Bea & Jonathan!





Dinner, also included in the price of the room, never let us down. Every night it was different, local, fresh, and HUGELY portioned which after a long day was always nice (but Pasquale would always have to be my personal garbage can anyway). Us girls would douse ourselves in bug spray, because apparently the Samoan mosquitoes were only after female blood, and the boys would stare into and compliment each others eyes in the candlelight. The staff would set up tables and place us in different areas every night for dinner. The most memorable was when we all walked through resort, which felt like a jungle, to dinner and saw our table set up on the balcony over the bay. Lights were strung high between the palms, a fire had been started beside us, and the staff played guitar, picked a bamboo/bucket drum set-up, and sang for us. The sun was setting, glazing the evening with an orange and soft pink glow, the lights were glimmering, the music was soft and the singing was powerful. There was truly magic in the air that night and we all turned to each other and anonymously agreed that in 20, 30, 40 years we will all look back and be like, “remember that dinner on the balcony in Savai’i?”.

Being that we were the only four people at the resort they could have easily slacked off, but instead they strived to make us as comfortable as possible, gave us many options for entertainment, and were so incredibly welcoming and friendly. One of the staff members/locals, Taka, took us on a walk showing us around his village describing day to day life and answering any questions about the culture we had. All of the children constantly waved to us and smiles were abundant. Taka also did a coconut demonstration showing and involving us step by step in the process of opening and working with a coconut all the way down to the cream. We all cheers’ed our coconuts and happily drank it all. He showed us how to weave a basket out of palm tree leaves and gave us a basket each that would later be the hardest souvenir I had to leave behind.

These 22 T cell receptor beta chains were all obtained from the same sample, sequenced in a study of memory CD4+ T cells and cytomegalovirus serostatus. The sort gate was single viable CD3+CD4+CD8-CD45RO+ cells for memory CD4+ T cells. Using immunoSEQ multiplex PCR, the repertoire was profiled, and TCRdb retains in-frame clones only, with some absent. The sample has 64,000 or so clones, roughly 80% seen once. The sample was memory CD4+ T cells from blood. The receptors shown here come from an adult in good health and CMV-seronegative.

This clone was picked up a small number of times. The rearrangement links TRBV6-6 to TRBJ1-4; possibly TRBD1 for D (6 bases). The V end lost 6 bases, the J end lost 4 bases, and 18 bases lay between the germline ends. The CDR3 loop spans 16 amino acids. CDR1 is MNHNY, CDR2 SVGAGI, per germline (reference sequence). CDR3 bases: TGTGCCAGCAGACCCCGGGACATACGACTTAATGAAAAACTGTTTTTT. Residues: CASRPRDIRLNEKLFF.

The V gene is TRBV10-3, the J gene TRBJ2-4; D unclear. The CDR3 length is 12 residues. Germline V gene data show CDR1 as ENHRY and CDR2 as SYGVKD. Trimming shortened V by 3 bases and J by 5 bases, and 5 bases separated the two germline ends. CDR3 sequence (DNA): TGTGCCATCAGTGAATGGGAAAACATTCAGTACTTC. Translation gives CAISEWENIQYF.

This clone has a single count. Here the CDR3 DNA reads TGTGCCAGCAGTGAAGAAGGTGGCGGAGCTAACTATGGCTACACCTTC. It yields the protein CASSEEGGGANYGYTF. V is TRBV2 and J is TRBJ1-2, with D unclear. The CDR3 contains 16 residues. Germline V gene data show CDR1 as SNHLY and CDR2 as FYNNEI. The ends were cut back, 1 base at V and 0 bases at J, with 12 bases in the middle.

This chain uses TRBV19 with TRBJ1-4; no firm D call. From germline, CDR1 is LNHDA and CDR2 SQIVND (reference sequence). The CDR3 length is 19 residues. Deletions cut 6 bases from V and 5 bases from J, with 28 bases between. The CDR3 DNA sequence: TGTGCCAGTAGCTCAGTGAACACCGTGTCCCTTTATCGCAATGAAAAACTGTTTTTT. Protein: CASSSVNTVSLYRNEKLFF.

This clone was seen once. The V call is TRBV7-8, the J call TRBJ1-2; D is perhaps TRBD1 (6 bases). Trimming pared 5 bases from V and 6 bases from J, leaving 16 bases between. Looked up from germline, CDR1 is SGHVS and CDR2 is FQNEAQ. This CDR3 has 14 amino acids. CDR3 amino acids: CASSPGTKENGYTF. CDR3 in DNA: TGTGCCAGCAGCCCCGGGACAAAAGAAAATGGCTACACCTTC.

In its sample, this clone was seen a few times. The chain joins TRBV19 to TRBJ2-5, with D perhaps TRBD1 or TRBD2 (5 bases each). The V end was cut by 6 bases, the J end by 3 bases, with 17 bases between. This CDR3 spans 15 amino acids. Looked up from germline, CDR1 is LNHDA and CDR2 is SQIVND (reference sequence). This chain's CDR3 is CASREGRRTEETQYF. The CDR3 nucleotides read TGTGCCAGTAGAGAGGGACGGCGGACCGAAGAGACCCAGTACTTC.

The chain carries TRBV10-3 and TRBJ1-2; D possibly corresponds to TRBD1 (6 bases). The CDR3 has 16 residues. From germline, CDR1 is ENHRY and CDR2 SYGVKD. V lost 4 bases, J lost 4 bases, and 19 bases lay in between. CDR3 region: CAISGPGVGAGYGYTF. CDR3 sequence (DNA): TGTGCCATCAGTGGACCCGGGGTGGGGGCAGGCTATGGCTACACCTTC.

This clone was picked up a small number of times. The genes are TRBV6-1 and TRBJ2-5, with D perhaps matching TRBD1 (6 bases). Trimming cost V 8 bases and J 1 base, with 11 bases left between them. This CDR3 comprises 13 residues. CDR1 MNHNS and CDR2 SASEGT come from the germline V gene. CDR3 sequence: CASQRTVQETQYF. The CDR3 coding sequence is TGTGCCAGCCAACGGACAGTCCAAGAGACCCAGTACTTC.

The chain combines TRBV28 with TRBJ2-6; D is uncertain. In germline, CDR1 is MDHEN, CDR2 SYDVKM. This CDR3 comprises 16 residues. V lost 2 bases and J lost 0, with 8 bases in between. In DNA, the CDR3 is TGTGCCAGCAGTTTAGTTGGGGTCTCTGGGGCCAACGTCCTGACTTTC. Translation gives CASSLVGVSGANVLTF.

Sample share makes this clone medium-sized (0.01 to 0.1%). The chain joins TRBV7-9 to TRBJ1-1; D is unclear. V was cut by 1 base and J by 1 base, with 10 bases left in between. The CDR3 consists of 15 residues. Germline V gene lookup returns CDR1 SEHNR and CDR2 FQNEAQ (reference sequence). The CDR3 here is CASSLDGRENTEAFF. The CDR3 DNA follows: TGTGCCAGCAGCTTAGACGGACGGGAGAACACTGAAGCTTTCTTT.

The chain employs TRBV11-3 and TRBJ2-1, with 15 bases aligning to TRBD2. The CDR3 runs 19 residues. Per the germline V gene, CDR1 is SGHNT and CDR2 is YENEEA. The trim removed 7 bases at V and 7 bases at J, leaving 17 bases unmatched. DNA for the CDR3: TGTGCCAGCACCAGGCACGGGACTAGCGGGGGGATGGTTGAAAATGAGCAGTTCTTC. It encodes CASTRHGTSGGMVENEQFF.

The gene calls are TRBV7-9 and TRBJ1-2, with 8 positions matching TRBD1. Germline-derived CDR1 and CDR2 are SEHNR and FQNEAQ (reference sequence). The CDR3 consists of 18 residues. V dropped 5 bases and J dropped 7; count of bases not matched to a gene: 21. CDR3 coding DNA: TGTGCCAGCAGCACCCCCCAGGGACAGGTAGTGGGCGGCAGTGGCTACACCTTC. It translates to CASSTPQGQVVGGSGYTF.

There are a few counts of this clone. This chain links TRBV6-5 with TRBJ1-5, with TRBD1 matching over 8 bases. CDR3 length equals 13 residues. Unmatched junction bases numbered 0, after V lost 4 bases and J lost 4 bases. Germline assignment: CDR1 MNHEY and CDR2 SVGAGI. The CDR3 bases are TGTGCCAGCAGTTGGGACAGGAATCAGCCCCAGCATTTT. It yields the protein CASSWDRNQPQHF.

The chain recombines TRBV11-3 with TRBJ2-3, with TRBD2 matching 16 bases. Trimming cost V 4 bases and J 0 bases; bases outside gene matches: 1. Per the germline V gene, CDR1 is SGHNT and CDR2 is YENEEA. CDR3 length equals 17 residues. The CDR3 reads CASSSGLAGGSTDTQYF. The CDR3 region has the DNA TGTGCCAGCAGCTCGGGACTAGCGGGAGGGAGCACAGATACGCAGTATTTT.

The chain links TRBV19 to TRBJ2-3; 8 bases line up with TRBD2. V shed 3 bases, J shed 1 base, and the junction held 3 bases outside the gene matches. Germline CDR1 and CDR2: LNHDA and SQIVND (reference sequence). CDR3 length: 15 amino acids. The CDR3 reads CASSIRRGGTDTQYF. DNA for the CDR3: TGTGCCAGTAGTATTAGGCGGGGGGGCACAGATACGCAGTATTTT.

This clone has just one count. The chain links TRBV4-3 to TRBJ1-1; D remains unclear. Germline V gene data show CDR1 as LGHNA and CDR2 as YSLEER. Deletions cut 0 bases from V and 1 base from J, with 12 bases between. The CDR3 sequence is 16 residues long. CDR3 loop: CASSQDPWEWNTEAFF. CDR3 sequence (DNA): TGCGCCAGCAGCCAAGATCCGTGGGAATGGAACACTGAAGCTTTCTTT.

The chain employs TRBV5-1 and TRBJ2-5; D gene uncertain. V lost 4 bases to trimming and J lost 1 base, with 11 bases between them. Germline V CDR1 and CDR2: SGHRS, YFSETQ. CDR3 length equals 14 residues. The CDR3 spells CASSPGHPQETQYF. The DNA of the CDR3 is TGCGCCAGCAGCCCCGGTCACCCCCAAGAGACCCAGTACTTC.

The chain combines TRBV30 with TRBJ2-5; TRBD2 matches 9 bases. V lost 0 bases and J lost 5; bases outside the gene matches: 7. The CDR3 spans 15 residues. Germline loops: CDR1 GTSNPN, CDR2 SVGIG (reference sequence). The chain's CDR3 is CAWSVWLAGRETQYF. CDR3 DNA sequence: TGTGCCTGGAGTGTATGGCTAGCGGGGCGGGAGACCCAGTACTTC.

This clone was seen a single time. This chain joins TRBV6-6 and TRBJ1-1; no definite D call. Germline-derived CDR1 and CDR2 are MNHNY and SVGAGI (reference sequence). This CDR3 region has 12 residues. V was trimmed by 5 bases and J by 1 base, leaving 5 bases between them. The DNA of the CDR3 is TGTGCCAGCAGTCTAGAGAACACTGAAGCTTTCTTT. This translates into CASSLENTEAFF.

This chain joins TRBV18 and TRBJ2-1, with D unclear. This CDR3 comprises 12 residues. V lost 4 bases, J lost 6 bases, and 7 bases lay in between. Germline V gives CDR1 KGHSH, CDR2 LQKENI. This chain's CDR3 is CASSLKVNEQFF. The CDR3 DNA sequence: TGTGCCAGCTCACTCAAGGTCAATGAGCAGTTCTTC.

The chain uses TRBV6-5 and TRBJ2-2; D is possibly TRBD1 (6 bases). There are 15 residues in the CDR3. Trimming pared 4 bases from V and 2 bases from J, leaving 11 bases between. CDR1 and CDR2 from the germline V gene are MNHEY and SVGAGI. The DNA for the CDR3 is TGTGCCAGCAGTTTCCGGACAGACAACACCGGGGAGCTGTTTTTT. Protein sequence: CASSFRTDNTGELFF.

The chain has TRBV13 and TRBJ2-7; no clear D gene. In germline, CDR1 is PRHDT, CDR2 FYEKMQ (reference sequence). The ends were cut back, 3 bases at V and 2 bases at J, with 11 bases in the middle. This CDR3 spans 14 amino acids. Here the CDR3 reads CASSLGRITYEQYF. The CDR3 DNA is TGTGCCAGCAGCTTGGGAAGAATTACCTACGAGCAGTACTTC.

Our journey around the island was very peaceful, except for realizing the car was infested with cockroaches, other than that, my eyes were constantly feasting and overwhelmed with how beautifully untouched this land was. Fields of palm trees soaring in the sky, blowholes locals would toss coconuts in so we could watch them shoot into the sky, lava fields with the most amazing patterns that looked like it hardened within five seconds of it flowing freely, those turquoise waters (again and again and again), the classic “fales” around every bend to take shelter from the sun or to gaze out at their postcard of a backyard view, loads of pigs and piglets scurrying to their mamas, wild dogs roaming everywhere, brightly colored architecture and houses to match the saturated landscape, and the four of us creating an endless laugh-fest the whole way. The owner of the resort even invited us to join their family in the traditional Samoan Sunday family lunch (we did, and we ATE).


If saying all of that doesn’t give a sense of how heartbreaking it was to leave this island, this lodge, and the people, I don’t know how much further I could convince. We ate our last breakfast together, basically drank the bowl of coconut jam that I looked forward to every morning, packed our bags, and said our goodbyes. Upon our departure they placed a lei around us handmade from palm leaves and local flowers by one of the staff. We gave and received genuine hugs from the staff, said our goodbyes to Beatrix and Jonathan, waved goodbye from the car choking back tears and began our journey to the wharf to await our ferry back to the island of Upolu. There was so much beauty on this island and at the lodge. So much was in the detail and it is what makes this island so special. I would go back in a second and it will surely go down as one of the best places in my life I have experienced.


At the wharf we were told the tickets were sold out and we would have to wait on standby. We were to sit, wait, and hope to board the next ferry in two hours. With no choice, we sat, we waited. Once back on Upolu, we swapped rentals cars (by having called the company back on Savai’i) to one that was cockroach free! We then travelled onward to our second accommodation. We were extremely nervous about this having had such an unforgettable experience on Savai’i. We tried not to worry, build any expectations, or be “negative”. But to be honest, how could anywhere possibly top what we just experienced?